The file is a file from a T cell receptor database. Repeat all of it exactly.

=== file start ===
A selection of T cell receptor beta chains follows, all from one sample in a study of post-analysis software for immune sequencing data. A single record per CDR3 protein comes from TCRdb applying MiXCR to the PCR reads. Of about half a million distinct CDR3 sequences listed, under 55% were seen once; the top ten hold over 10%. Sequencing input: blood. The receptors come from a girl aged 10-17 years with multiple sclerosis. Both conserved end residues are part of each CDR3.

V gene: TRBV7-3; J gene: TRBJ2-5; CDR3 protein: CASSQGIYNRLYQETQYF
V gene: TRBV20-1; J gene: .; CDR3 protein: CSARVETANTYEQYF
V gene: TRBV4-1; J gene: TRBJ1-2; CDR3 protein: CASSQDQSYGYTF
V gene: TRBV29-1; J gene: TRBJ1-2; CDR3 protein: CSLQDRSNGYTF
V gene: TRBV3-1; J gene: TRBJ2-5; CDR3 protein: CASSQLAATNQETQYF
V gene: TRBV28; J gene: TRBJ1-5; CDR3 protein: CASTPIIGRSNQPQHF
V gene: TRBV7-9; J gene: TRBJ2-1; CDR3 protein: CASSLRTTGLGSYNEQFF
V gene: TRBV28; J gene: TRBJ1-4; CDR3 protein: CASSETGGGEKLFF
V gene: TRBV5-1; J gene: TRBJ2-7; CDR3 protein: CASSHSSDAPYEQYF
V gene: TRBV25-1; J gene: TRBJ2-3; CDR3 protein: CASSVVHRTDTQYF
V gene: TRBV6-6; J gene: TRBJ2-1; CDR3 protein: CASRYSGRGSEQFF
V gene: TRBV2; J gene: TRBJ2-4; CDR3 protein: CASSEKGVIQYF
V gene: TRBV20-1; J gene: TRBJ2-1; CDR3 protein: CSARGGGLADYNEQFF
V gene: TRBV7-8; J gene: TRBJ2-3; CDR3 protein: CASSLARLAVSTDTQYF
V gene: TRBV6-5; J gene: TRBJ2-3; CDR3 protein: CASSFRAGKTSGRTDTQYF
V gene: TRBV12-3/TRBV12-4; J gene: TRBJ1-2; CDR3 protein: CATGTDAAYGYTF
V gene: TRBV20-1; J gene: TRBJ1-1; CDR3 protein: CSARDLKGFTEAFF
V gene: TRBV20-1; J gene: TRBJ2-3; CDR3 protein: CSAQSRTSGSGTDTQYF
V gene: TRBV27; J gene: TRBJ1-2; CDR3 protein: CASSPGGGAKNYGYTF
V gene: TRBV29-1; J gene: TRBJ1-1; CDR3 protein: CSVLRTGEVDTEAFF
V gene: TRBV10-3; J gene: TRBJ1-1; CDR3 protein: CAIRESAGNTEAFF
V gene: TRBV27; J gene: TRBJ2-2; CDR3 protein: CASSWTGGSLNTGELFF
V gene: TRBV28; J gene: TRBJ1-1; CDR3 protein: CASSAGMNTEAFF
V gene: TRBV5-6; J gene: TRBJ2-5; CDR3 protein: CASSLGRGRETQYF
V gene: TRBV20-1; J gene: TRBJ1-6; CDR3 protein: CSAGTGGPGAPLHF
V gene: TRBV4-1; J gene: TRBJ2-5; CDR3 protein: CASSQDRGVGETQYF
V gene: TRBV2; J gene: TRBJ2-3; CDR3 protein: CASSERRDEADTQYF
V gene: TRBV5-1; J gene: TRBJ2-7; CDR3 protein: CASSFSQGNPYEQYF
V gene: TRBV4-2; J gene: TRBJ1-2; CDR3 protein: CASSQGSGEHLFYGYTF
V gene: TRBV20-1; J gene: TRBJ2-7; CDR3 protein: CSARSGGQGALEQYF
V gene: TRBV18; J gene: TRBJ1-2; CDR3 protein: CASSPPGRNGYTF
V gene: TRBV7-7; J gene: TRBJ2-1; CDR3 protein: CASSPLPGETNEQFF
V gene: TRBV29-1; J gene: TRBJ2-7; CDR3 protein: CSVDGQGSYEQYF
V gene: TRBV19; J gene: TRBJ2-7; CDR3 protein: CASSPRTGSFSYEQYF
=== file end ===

A selection of T cell receptor beta chains follows, all from one sample in a study of post-analysis software for immune sequencing data. A single record per CDR3 protein comes from TCRdb applying MiXCR to the PCR reads. Of about half a million distinct CDR3 sequences listed, under 55% were seen once; the top ten hold over 10%. Sequencing input: blood. The receptors come from a girl aged 10-17 years with multiple sclerosis. Both conserved end residues are part of each CDR3.

V gene: TRBV7-3; J gene: TRBJ2-5; CDR3 protein: CASSQGIYNRLYQETQYF
V gene: TRBV20-1; J gene: .; CDR3 protein: CSARVETANTYEQYF
V gene: TRBV4-1; J gene: TRBJ1-2; CDR3 protein: CASSQDQSYGYTF
V gene: TRBV29-1; J gene: TRBJ1-2; CDR3 protein: CSLQDRSNGYTF
V gene: TRBV3-1; J gene: TRBJ2-5; CDR3 protein: CASSQLAATNQETQYF
V gene: TRBV28; J gene: TRBJ1-5; CDR3 protein: CASTPIIGRSNQPQHF
V gene: TRBV7-9; J gene: TRBJ2-1; CDR3 protein: CASSLRTTGLGSYNEQFF
V gene: TRBV28; J gene: TRBJ1-4; CDR3 protein: CASSETGGGEKLFF
V gene: TRBV5-1; J gene: TRBJ2-7; CDR3 protein: CASSHSSDAPYEQYF
V gene: TRBV25-1; J gene: TRBJ2-3; CDR3 protein: CASSVVHRTDTQYF
V gene: TRBV6-6; J gene: TRBJ2-1; CDR3 protein: CASRYSGRGSEQFF
V gene: TRBV2; J gene: TRBJ2-4; CDR3 protein: CASSEKGVIQYF
V gene: TRBV20-1; J gene: TRBJ2-1; CDR3 protein: CSARGGGLADYNEQFF
V gene: TRBV7-8; J gene: TRBJ2-3; CDR3 protein: CASSLARLAVSTDTQYF
V gene: TRBV6-5; J gene: TRBJ2-3; CDR3 protein: CASSFRAGKTSGRTDTQYF
V gene: TRBV12-3/TRBV12-4; J gene: TRBJ1-2; CDR3 protein: CATGTDAAYGYTF
V gene: TRBV20-1; J gene: TRBJ1-1; CDR3 protein: CSARDLKGFTEAFF
V gene: TRBV20-1; J gene: TRBJ2-3; CDR3 protein: CSAQSRTSGSGTDTQYF
V gene: TRBV27; J gene: TRBJ1-2; CDR3 protein: CASSPGGGAKNYGYTF
V gene: TRBV29-1; J gene: TRBJ1-1; CDR3 protein: CSVLRTGEVDTEAFF
V gene: TRBV10-3; J gene: TRBJ1-1; CDR3 protein: CAIRESAGNTEAFF
V gene: TRBV27; J gene: TRBJ2-2; CDR3 protein: CASSWTGGSLNTGELFF
V gene: TRBV28; J gene: TRBJ1-1; CDR3 protein: CASSAGMNTEAFF
V gene: TRBV5-6; J gene: TRBJ2-5; CDR3 protein: CASSLGRGRETQYF
V gene: TRBV20-1; J gene: TRBJ1-6; CDR3 protein: CSAGTGGPGAPLHF
V gene: TRBV4-1; J gene: TRBJ2-5; CDR3 protein: CASSQDRGVGETQYF
V gene: TRBV2; J gene: TRBJ2-3; CDR3 protein: CASSERRDEADTQYF
V gene: TRBV5-1; J gene: TRBJ2-7; CDR3 protein: CASSFSQGNPYEQYF
V gene: TRBV4-2; J gene: TRBJ1-2; CDR3 protein: CASSQGSGEHLFYGYTF
V gene: TRBV20-1; J gene: TRBJ2-7; CDR3 protein: CSARSGGQGALEQYF
V gene: TRBV18; J gene: TRBJ1-2; CDR3 protein: CASSPPGRNGYTF
V gene: TRBV7-7; J gene: TRBJ2-1; CDR3 protein: CASSPLPGETNEQFF
V gene: TRBV29-1; J gene: TRBJ2-7; CDR3 protein: CSVDGQGSYEQYF
V gene: TRBV19; J gene: TRBJ2-7; CDR3 protein: CASSPRTGSFSYEQYF